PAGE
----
I've submitted a Motion to Suppress and a Brief in Support of that motion to the Court and the DA... After reviewing the brief's wording and thinking about how I want this to be argued.. I've decided that it would be better to put more detail within the brief and replace an authority I used with a more relative one. How might I submit these revisions to the Court? Would I need to re-submit the entire Brief with the updates? Would I submit something else noting the changes? Or would I present the new authority at the hearing and not place it on the brief (If I am unable to make changes to the brief)? The Court has already set this matter for a hearing.
Hire an attorney, or if you can't afford one, ask that the court appoint you one.
When someone chooses to represent themselves pro se, it always bring to mind the analogy of dental surgery. Could you extract a tooth that had become infected? I bet there are how-to guides online somewhere, there might even be videos. If you are lucky, you might not kill or maim yourself. But why would you take this kind of risk when a professional could do it?
Its like that with representing yourself in criminal court - if you are lucky, maybe you won't end up paying for this mistake of judgment (representing yourself) for the rest of your life, but when the court will appoint you one if you cannot afford to hire your own?
The story you never hear: "I represented myself in a criminal case and it turned out great!"
Any information provided by Attorney Tristan LeGrande is NOT Legal Advice and does NOT establish an attorney-client relationship. Any answer to a question or other information provided in any form is for informational purposes only. If you need legal advice, counsel, or representation, take appropriate steps to contact an attorney directly by phone or e-mail.
You should not be representing yourself. Either retain a good defense attorney, if you can afford one, or accept the services of court-appointed counsel. By your questions, it is clear that you need a legal representative. You have filed pleadings, are already having second thoughts, and don't know how to fix it. You could be doing damage to your case that no lawyer can fix. For example, you cannot accuse yourself of being ineffective later.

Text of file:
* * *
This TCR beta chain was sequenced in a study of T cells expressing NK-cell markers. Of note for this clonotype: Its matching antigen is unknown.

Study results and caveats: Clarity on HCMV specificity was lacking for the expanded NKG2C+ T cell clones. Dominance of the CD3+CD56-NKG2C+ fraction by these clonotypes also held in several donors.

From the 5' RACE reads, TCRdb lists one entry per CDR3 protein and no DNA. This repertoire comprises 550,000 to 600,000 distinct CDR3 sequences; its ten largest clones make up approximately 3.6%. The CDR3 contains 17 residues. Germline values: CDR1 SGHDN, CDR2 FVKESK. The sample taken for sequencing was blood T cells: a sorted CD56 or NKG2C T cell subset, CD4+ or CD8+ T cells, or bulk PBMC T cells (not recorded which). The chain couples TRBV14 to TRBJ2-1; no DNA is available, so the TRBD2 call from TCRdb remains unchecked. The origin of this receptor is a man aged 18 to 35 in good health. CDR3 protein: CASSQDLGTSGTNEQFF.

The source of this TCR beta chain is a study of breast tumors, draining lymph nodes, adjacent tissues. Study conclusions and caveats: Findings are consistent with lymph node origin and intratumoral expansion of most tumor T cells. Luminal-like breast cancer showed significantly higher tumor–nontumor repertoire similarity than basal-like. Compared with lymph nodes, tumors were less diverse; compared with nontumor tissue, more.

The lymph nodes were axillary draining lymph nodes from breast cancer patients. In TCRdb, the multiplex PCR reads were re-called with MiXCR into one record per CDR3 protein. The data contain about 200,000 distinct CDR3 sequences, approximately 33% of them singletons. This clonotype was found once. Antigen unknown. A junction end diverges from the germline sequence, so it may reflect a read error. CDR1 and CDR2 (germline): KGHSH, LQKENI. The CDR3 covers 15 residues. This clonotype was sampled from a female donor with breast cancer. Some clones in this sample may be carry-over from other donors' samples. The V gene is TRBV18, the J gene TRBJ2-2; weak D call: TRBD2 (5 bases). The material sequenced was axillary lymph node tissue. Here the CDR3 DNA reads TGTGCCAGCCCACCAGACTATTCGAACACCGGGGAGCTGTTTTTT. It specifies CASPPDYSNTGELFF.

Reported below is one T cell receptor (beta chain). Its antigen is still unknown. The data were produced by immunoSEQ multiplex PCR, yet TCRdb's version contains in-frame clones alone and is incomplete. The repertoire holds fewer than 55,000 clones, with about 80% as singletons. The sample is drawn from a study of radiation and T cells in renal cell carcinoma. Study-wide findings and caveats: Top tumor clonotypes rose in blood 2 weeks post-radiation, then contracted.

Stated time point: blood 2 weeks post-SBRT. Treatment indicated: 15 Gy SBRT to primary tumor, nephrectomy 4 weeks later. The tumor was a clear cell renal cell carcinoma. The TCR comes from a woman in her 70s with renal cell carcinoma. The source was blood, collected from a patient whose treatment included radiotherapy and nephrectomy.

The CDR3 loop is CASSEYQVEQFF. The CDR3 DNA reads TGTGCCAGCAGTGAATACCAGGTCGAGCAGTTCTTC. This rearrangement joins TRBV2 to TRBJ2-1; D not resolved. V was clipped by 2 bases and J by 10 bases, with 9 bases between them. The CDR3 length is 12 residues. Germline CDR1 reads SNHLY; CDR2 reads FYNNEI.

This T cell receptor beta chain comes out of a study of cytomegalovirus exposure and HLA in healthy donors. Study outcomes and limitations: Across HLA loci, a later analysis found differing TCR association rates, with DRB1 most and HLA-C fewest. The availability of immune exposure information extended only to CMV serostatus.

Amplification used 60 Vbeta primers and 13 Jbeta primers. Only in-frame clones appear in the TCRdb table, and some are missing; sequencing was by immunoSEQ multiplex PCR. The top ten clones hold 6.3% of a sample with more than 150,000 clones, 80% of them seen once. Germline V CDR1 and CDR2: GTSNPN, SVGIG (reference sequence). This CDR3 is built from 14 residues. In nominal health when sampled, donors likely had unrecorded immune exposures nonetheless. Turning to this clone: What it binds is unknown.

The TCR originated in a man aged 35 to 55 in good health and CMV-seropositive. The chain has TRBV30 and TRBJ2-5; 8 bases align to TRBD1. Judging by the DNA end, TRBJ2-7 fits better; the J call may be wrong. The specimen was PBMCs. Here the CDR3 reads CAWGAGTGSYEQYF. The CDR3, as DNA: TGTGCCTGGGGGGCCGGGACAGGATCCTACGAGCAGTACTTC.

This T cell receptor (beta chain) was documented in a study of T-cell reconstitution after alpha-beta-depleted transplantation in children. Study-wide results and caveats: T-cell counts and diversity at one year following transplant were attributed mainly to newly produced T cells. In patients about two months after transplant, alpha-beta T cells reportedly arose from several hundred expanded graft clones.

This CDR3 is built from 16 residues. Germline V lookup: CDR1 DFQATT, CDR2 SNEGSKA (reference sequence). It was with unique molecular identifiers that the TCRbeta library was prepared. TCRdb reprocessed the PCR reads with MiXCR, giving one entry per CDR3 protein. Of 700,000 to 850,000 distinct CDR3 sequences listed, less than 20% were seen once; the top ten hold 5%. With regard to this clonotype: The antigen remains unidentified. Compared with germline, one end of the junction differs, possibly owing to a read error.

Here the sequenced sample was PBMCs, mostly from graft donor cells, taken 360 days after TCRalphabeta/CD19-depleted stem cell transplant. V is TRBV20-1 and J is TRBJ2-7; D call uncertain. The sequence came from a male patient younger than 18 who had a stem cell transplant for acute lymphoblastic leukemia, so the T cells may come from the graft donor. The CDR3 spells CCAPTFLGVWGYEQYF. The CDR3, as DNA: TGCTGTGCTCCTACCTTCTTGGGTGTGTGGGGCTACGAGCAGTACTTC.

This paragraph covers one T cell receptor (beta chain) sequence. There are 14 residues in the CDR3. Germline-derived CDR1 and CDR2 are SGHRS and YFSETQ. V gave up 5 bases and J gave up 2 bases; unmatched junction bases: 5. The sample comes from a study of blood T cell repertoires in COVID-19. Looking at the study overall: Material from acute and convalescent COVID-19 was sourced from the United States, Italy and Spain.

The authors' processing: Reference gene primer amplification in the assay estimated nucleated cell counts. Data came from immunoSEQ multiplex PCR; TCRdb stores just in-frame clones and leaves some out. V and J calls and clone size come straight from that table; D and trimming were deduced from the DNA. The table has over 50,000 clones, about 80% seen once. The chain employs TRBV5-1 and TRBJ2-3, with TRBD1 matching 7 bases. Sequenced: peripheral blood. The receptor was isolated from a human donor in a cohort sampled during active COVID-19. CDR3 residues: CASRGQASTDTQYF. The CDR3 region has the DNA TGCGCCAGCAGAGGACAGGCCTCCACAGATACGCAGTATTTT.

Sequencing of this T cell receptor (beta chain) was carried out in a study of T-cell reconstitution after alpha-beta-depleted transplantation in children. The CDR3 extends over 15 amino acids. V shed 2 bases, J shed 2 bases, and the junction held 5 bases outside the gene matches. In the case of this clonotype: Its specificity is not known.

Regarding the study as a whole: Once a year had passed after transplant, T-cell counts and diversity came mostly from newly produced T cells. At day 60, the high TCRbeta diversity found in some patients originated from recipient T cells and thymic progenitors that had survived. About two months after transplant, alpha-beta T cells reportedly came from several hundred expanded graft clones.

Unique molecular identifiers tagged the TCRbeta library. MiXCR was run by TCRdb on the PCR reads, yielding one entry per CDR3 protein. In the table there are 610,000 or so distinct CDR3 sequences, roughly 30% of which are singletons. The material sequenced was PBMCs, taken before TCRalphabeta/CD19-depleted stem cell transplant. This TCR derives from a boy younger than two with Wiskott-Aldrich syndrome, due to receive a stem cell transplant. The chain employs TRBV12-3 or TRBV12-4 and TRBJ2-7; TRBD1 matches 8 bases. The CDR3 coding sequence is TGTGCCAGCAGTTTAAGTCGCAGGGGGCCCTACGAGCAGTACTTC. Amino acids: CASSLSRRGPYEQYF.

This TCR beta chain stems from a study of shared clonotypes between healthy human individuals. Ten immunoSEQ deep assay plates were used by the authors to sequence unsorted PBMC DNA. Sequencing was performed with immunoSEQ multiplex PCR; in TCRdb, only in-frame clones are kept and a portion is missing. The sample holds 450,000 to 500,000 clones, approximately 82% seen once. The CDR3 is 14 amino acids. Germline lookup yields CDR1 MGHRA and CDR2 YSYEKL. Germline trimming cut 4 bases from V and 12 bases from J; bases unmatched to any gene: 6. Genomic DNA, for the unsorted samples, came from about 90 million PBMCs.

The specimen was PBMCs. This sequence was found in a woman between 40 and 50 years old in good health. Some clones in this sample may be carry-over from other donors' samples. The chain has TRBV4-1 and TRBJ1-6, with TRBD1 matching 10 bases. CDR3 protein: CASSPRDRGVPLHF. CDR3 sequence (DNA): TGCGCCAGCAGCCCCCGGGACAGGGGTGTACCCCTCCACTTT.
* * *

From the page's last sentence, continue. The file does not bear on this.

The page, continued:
As far as your current dilemma is concerned, I would file an amended or supplemental pleading. You could encounter serious problems if you are attempting to change your argument too close in time to the hearing. The State is preparing to respond to the arguments you have made in your pleadings, not some claim you try to advance for the first time at the hearing.
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Are you a lawyer?? If you are not, you really should hire one NOW. You may not realize this but you may be admitting to a crime in that Motion.
If you are a lawyer, I suggest you get co-counsel, because it doesn't sound like you know what you are doing.
Avvo.com is a great place to find a local experienced criminal defense attorney. Good luck (you need it)
I am a Dallas area criminal defense attorney and former State prosecutor. The above answer, and any follow up comments or emails, is for informational purposes only and not meant as legal advice. This answer does not form an attorney-client relationship.
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